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Explore the Entrepreneurship.org Resource Center to find resources. Designed with entrepreneurs in mind, our resource center allows you to find materials to grow great ideas.
When developing and marketing products and services, it is critical to clearly understand and communicate the offering's features and benefits.
A tremendous amount of coordination, effort, and savvy is necessary to launch a global sales strategy, according to the author.
To help motivate and reward his senior-level sales force, this entrepreneur writes that he uses phantom stock to allow associates to feel they own a piece of the company while retaining his full ownership of the firm. This compensation plan is based on sales reps' performance or time, and can serve as the basis for junior-level bonuses.
Pay-per-click advertising can be a great tool for qualifying prospects, driving them to your Web site, and ultimately increasing sales. Read how this entrepreneur has refined his use of sponsored links and pay-per-click advertising to zero in on his target niche, doubling order sizes and boosting overall sales three-fold.
If you're building a company for growth, don't ignore public relations but don't overdo it. The author says PR is much more than press releases-it's also about building relationships with investors, industry experts, and reporters to educate them about your product and industry.
Entrepreneurs can best harness the marketing potential of the Internet by designing sites that employ tactics such as bundling product offerings, says the founder of a technology company.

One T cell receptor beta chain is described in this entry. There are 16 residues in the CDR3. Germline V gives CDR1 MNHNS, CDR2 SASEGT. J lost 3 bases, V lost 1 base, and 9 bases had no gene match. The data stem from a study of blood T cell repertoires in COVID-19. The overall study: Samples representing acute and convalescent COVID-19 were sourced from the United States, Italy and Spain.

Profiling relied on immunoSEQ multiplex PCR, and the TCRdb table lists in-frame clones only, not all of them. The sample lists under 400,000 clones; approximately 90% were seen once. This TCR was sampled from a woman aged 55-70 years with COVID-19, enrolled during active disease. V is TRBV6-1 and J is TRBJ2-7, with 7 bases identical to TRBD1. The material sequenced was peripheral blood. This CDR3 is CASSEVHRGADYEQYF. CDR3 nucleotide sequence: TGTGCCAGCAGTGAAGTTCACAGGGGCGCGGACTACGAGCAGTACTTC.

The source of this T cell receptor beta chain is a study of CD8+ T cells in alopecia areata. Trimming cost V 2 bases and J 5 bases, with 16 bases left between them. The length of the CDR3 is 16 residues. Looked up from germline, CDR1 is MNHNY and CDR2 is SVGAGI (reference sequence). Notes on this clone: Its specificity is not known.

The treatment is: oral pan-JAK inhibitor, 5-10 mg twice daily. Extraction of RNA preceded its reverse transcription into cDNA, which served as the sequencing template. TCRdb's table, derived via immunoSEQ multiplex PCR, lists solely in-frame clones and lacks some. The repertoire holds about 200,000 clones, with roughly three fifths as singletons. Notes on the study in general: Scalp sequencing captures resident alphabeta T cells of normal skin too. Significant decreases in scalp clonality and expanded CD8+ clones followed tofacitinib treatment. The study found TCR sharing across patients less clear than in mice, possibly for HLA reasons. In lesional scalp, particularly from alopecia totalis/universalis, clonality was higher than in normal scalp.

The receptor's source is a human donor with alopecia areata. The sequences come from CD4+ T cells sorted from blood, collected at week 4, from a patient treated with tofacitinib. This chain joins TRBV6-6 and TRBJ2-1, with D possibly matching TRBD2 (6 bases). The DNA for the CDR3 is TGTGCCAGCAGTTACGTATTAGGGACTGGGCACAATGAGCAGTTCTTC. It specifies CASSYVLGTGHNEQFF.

Netpreneurs--entrepreneurs who are building Internet-related businesses--are a breed apart, argues the writer. In building a new economy with vastly different attributes, these business owners must react quickly, adapt deftly, and zero in on specialties, or "niches," conducive to online commerce, says the author, who founded a software company in the 1970s and, more recently, a non-profit organization dedicated to helping communities take advantage of the Internet.
Earl Graves, the founder and publisher of Black Enterprise Magazine, offers statistical evidence and his own business experience to explain businesses lose out when they dismiss the fact that the African-American consumer is most interested in a product or service's business value, not it's perceived social value. The incorrect assumptions about the African-American market that many businesses make can be corrected through, as Graves has discovered, with persistence and careful explanations of the overwhelmingly positive qualities of the African-American consumer.
Bringing a technology-based product to market involves assessing customers' needs and convincing them that yours is the solution, rather than trumpeting its innovative features, writes the founder of a videoconferencing company. Included are various tactics for engaging in what the author calls "relationship selling" and likens to the venerable board game of Checkers.
There are four aspects to evaluating the effectiveness of your marketing activities--external factors, cost-benefits, feedback, and long term perspective.
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